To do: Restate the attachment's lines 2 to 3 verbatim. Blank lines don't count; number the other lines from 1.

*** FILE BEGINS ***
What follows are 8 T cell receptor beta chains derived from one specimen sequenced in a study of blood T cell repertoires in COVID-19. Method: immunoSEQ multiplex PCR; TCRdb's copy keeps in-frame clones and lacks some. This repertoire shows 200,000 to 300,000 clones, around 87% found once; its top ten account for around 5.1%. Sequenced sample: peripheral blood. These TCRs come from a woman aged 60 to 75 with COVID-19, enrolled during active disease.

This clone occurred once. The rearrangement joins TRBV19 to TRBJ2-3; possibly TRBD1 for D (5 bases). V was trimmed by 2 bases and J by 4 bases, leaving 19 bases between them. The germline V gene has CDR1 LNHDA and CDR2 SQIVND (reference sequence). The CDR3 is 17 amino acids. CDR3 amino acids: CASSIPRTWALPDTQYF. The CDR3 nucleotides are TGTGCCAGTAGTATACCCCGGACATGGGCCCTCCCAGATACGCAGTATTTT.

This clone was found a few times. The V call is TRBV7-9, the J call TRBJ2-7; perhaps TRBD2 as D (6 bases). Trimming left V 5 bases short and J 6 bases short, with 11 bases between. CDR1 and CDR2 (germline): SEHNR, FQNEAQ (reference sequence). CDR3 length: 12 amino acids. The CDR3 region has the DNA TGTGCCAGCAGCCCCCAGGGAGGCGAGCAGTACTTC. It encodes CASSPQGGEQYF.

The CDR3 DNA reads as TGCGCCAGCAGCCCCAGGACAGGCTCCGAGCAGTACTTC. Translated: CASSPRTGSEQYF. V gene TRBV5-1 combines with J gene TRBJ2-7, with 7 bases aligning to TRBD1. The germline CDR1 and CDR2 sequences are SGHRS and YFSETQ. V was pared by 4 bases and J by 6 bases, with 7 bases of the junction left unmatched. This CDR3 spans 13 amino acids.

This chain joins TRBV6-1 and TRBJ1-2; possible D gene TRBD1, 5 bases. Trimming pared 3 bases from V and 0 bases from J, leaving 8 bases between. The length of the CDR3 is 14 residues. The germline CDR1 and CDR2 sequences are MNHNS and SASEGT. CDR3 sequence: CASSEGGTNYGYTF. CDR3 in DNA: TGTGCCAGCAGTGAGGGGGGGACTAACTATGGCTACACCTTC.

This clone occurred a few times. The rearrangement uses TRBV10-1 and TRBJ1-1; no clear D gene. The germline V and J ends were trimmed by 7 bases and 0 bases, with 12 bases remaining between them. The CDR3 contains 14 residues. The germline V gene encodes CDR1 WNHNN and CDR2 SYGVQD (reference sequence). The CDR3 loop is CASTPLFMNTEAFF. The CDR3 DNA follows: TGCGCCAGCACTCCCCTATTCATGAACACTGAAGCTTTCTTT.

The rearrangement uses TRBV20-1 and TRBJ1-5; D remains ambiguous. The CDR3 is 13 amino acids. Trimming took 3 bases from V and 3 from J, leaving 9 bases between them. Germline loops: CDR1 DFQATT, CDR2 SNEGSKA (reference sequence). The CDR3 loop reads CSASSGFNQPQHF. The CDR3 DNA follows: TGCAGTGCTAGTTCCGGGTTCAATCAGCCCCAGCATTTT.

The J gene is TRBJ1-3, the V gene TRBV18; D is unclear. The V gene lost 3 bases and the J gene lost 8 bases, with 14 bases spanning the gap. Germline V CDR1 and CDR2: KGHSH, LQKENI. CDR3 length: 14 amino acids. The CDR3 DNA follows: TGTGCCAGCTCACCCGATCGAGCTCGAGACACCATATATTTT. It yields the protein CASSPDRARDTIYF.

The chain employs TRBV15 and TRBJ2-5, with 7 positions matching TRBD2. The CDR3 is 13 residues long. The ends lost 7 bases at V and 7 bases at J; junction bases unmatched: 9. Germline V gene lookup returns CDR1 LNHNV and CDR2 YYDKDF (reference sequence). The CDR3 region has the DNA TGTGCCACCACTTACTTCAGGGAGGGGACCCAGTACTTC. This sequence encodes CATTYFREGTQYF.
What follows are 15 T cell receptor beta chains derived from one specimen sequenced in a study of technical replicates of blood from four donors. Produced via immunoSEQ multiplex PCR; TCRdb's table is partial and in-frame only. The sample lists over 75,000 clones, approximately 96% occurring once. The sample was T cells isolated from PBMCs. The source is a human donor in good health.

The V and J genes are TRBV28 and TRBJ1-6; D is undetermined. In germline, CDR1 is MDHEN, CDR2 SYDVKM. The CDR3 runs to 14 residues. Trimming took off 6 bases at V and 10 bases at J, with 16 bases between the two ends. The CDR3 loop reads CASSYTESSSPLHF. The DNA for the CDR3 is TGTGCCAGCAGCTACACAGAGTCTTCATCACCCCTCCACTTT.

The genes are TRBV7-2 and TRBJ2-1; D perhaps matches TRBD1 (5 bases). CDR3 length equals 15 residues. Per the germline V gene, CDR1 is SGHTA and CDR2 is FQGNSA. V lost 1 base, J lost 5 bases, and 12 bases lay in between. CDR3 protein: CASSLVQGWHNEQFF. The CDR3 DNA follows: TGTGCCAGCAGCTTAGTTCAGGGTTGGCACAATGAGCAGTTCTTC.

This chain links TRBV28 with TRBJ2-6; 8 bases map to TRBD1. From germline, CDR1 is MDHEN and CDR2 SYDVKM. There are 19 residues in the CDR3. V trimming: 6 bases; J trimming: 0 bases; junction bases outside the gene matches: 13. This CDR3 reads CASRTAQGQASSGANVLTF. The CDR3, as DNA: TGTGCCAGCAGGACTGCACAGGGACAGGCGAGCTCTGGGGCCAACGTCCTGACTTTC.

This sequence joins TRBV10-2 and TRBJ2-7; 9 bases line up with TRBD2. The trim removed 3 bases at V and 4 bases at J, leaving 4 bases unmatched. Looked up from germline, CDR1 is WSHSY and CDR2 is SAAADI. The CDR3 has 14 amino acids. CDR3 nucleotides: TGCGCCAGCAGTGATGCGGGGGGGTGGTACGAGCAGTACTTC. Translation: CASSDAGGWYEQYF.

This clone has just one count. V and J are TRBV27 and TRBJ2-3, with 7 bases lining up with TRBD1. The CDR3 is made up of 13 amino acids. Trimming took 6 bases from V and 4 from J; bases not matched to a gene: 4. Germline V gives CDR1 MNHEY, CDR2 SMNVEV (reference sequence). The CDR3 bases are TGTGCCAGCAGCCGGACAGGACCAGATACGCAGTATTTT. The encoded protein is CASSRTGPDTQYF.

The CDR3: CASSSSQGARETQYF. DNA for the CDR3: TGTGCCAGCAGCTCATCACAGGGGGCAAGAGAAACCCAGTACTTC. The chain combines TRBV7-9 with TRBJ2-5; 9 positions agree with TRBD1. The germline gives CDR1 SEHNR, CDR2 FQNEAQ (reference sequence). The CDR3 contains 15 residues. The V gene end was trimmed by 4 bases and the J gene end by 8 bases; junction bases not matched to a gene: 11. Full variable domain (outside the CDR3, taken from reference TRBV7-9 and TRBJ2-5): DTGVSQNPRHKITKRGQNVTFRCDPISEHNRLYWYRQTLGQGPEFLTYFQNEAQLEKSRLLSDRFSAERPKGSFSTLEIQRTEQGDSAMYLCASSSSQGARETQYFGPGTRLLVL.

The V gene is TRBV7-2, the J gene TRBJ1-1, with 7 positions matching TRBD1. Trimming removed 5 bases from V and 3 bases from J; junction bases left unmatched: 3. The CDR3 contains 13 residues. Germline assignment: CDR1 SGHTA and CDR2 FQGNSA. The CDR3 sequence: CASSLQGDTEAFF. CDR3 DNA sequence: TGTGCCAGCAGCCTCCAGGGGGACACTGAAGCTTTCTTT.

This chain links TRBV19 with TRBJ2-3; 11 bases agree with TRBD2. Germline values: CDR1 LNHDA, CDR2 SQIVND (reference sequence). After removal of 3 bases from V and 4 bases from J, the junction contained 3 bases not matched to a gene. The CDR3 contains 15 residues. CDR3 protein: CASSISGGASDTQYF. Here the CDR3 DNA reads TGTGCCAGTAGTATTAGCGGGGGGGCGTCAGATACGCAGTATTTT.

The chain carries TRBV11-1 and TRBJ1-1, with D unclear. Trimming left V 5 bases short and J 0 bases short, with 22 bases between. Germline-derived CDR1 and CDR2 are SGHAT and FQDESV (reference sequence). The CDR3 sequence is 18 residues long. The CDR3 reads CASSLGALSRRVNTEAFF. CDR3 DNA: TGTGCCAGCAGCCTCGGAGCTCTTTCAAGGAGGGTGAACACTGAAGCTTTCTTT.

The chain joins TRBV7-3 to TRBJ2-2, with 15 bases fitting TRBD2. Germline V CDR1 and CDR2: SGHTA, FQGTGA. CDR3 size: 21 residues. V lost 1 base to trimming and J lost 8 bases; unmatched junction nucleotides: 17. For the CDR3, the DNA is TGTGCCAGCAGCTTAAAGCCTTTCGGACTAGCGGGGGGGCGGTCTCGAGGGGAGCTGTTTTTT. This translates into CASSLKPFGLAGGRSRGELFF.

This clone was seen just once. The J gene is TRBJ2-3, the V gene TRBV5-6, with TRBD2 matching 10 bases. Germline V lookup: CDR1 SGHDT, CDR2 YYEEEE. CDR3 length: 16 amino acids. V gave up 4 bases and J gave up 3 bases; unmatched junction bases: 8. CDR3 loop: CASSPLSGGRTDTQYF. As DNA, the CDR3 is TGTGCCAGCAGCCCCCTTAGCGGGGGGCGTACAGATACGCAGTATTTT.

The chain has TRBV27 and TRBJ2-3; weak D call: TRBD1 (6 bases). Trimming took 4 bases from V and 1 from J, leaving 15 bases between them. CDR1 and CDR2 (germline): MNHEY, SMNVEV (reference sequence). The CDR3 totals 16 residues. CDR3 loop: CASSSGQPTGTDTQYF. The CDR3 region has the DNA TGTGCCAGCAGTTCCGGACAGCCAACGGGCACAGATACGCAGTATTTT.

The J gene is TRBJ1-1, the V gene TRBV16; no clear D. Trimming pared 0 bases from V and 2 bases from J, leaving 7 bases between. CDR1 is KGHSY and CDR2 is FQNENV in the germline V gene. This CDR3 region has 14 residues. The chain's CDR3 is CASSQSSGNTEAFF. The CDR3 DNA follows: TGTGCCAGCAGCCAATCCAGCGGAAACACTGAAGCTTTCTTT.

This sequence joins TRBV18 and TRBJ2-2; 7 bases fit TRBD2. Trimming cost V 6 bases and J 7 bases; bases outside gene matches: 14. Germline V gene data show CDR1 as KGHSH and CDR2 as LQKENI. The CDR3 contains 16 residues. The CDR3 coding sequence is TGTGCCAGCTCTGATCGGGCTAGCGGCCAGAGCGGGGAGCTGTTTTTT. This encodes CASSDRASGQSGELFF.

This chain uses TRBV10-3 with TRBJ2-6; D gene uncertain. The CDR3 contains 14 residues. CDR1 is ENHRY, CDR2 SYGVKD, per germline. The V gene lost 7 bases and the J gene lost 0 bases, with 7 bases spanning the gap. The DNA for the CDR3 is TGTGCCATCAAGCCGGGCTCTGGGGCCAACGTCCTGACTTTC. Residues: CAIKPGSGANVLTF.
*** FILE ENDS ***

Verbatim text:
This clone occurred once. The rearrangement joins TRBV19 to TRBJ2-3; possibly TRBD1 for D (5 bases). V was trimmed by 2 bases and J by 4 bases, leaving 19 bases between them. The germline V gene has CDR1 LNHDA and CDR2 SQIVND (reference sequence). The CDR3 is 17 amino acids. CDR3 amino acids: CASSIPRTWALPDTQYF. The CDR3 nucleotides are TGTGCCAGTAGTATACCCCGGACATGGGCCCTCCCAGATACGCAGTATTTT.

This clone was found a few times. The V call is TRBV7-9, the J call TRBJ2-7; perhaps TRBD2 as D (6 bases). Trimming left V 5 bases short and J 6 bases short, with 11 bases between. CDR1 and CDR2 (germline): SEHNR, FQNEAQ (reference sequence). CDR3 length: 12 amino acids. The CDR3 region has the DNA TGTGCCAGCAGCCCCCAGGGAGGCGAGCAGTACTTC. It encodes CASSPQGGEQYF.